Today's D Brief: First grain ship leaves Ukraine at last; More artillery for Kyiv; Putin wants a bigger navy; Pelosi in Asia; And a bit more.
Ukraine just upped its artillery game after it received a new German Multiple Launch Rocket System known as MARS II. In a tweet Monday, Kyiv’s military chief, Oleskii Reznikov called this most recent addition the “third brother in the Long Hand family,” after the U.S.-donated HIMARS and the M270 Multiple Launch Rocket System, which both the U.K. and Norway have donated to Ukraine.
Ukraine also just received those four additional HIMARS from the U.S., Reznikov tweeted separately on Monday. “We have proven to be smart operators of this weapon,” said Reznikov. “The sound of the HIMARS volley has become a top hit of this summer at the front lines!” he added.
A welcome milestone: Ukraine’s first shipment of grain since the invasion started has finally departed the port city of Odesa on Monday, headed for Lebanon. The Sierra Leone-flagged ship, Razoni, is carrying an estimated 26,000 tons of corn as it heads to the Middle East at about 10 knots, with a planned arrival sometime Wednesday. But first, it must stop at Istanbul for inspection by the UN- and Turkey-brokered Joint Coordination Center, which is overseeing this new effort to get Ukraine’s grain to the world’s markets.
Next up: “Ukraine's government says 16 other grain ships with 600,000 tonnes of foodstuffs are waiting to leave ports in and around Odesa in the coming weeks,” the BBC reports.
An apparent Russian strike killed a wealthy Ukrainian grain magnate, Oleksiy Vadatursky, and his wife Raisa at their home this weekend in the southern city of Mykolaiv.
An alleged Ukrainian drone attack canceled Russia’s Navy Day celebrations at its Black Sea Fleet headquarters in annexed Crimea’s port city of Sevastopol, according to state-run TASS, reporting Sunday. At least five people were reportedly injured in the attack (six, according to the Associated Press). An official in Kyiv mocked Russian defenses after the attack, writing on Telegram, “Did the occupiers admit the helplessness of their air defense system? Or their helplessness in front of the Crimean partisans?”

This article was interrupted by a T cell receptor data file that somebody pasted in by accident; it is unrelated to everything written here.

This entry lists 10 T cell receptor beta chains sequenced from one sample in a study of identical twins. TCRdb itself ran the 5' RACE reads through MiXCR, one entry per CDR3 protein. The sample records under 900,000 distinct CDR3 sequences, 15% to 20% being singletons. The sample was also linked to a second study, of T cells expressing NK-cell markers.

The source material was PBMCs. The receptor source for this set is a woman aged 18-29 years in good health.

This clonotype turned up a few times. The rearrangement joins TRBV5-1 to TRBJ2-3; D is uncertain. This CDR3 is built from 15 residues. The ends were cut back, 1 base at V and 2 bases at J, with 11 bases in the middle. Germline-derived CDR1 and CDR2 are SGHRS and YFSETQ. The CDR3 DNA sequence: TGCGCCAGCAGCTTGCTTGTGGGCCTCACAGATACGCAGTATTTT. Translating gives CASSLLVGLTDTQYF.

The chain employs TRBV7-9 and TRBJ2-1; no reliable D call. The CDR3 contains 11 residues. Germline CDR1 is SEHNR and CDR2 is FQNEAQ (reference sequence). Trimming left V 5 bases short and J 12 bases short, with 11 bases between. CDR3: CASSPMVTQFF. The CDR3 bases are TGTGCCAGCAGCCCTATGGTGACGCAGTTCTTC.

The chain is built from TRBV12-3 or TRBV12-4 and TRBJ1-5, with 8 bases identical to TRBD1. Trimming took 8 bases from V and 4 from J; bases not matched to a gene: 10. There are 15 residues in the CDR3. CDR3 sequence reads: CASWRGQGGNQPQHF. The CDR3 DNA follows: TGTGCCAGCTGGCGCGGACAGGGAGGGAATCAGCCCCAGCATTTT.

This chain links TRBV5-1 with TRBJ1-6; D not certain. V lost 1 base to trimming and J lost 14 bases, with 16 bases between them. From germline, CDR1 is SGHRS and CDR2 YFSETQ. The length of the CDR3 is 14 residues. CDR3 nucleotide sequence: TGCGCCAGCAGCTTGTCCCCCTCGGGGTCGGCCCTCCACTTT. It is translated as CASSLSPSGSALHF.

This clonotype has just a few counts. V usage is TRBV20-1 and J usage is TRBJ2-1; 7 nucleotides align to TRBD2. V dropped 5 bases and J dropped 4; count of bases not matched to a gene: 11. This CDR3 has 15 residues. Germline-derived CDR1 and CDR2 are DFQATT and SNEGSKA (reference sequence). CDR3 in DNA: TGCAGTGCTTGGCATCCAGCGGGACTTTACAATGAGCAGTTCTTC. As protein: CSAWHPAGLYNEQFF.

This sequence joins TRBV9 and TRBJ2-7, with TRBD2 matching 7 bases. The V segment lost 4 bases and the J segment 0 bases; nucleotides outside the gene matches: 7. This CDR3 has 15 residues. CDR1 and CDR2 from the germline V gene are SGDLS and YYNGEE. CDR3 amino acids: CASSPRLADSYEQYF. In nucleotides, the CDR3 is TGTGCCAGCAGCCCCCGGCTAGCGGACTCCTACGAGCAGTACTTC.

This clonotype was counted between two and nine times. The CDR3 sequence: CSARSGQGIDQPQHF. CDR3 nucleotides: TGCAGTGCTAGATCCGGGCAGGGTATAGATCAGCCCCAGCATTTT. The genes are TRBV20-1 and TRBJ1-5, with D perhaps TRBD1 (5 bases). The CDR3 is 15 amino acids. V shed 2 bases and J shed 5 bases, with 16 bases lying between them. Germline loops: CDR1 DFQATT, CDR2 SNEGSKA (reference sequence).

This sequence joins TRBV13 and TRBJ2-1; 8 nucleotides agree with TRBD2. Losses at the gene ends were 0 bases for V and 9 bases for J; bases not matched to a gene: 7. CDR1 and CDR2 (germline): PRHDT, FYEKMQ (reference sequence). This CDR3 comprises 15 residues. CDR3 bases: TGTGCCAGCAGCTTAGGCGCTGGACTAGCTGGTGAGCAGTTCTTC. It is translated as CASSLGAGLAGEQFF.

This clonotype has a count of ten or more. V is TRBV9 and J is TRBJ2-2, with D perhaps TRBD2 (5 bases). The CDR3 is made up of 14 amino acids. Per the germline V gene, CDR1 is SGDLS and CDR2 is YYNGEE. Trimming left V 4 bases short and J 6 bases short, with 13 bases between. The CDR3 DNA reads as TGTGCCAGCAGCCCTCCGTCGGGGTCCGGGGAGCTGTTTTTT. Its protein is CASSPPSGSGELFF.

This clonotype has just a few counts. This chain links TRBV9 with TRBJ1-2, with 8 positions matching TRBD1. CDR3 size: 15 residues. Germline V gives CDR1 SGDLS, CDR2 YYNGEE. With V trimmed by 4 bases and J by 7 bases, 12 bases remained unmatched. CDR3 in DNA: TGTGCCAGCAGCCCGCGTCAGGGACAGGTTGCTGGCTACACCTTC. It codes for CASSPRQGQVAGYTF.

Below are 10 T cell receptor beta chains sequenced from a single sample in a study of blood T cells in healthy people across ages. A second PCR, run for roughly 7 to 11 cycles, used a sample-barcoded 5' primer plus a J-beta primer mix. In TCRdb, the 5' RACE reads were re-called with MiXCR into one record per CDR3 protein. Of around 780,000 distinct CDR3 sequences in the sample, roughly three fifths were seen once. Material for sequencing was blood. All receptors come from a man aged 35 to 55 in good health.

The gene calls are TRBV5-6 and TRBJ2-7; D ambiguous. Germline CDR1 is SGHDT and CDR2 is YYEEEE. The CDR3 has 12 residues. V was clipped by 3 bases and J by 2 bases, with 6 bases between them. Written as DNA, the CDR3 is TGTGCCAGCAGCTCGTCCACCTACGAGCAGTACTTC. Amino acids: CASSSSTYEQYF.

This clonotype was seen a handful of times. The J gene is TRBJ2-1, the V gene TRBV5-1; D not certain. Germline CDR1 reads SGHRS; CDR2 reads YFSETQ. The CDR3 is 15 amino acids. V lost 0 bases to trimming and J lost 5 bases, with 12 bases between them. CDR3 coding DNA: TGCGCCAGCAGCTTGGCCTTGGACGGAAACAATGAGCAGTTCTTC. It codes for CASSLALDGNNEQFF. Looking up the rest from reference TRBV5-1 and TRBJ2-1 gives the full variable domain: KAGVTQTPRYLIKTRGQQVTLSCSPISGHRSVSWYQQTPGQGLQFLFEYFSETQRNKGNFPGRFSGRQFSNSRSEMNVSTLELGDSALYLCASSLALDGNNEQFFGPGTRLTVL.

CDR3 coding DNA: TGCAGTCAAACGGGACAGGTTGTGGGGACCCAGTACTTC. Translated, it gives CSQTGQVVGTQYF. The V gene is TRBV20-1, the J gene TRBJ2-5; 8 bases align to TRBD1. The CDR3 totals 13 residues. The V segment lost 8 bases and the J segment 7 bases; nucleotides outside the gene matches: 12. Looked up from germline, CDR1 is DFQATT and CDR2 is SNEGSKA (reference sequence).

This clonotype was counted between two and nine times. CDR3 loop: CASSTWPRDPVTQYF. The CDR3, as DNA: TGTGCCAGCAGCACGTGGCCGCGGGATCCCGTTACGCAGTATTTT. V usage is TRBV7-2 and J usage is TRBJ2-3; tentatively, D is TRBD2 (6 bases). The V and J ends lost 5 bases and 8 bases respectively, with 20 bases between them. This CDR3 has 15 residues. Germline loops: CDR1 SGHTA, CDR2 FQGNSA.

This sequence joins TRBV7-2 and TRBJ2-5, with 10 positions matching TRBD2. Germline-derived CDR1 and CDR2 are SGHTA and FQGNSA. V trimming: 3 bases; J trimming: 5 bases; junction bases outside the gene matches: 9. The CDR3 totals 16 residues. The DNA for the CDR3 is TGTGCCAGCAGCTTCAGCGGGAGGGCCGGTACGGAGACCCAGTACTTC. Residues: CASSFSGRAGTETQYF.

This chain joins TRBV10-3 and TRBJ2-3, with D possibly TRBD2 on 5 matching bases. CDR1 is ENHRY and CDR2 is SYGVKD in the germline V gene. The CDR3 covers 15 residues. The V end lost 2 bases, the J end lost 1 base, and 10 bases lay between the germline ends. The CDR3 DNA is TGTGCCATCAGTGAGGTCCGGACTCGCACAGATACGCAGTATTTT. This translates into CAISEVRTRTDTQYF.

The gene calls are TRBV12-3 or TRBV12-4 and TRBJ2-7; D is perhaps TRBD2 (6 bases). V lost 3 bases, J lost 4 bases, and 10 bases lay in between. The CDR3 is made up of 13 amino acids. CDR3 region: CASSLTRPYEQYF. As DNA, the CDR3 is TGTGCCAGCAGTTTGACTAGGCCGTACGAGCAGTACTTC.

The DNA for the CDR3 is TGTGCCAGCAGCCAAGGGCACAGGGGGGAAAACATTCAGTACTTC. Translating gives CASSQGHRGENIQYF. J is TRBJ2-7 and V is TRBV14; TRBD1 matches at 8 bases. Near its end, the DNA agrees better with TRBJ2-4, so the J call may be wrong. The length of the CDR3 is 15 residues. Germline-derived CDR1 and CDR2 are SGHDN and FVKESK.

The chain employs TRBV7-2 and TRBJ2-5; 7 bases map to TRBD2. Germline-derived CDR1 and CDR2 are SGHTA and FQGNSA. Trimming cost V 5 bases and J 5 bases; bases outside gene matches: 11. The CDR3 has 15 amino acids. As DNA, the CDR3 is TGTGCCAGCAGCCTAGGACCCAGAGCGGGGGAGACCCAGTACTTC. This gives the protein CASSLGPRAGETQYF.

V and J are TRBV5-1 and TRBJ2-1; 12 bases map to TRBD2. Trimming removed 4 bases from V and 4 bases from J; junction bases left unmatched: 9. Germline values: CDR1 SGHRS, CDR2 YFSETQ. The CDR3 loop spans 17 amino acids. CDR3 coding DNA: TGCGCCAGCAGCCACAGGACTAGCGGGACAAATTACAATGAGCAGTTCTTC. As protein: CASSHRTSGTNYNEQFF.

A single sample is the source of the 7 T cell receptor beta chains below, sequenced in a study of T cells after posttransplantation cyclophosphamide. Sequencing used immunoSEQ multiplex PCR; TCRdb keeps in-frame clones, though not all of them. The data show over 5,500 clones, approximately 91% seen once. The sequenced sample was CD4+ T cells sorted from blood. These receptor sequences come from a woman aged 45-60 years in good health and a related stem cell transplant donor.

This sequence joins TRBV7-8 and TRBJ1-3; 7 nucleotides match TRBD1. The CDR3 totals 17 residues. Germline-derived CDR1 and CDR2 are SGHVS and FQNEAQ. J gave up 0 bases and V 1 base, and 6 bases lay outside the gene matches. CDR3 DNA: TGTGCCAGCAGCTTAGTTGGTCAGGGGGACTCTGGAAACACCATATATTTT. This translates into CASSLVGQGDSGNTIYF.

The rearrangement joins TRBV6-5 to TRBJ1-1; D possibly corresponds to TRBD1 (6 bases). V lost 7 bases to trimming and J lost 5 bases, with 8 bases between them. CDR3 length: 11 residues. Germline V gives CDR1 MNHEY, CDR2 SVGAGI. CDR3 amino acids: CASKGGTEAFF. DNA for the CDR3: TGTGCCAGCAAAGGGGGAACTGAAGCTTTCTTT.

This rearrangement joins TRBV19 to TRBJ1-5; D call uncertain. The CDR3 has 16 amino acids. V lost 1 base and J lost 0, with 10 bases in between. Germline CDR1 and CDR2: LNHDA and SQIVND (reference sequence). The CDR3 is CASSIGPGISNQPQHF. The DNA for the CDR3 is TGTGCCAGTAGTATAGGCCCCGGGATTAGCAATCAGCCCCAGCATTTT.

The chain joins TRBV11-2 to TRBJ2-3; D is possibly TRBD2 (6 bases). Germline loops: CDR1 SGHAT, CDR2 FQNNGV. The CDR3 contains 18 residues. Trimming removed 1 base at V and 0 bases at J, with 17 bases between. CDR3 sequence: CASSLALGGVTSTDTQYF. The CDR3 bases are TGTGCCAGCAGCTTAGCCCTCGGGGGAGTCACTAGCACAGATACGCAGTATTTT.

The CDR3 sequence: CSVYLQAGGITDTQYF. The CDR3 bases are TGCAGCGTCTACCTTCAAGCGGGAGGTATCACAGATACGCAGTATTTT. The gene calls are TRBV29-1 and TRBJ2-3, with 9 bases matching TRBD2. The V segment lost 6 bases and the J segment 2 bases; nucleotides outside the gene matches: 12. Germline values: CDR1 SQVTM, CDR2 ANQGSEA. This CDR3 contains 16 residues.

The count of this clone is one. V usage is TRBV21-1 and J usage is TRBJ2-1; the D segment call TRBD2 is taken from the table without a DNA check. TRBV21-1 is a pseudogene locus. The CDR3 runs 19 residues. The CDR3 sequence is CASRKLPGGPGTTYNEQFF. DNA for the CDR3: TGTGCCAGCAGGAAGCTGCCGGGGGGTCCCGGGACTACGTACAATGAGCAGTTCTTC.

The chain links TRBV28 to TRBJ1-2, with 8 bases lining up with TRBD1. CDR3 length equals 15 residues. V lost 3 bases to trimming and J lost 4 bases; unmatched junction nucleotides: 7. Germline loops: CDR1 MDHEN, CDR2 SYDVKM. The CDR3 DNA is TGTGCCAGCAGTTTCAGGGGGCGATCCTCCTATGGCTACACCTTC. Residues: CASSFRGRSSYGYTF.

Food for thought: Perhaps you, too, seem to have noticed “a gap between Russian weapons on paper versus their performance in the field,” as Russia-watcher Jack Watling of the Royal United Services Institute noted on Twitter in an explanatory thread on Sunday. He explains what he understands to be the possible sources of targeting inconsistency for Russian Mi-35 operators, as well as why Russian weapon systems need highly-trained troops in a dynamic battlefield environment like Ukraine (and this contrasts with Moscow’s current crop of contract soldiers who make up most of Putin’s invasion force). Worth the click over on Twitter, here.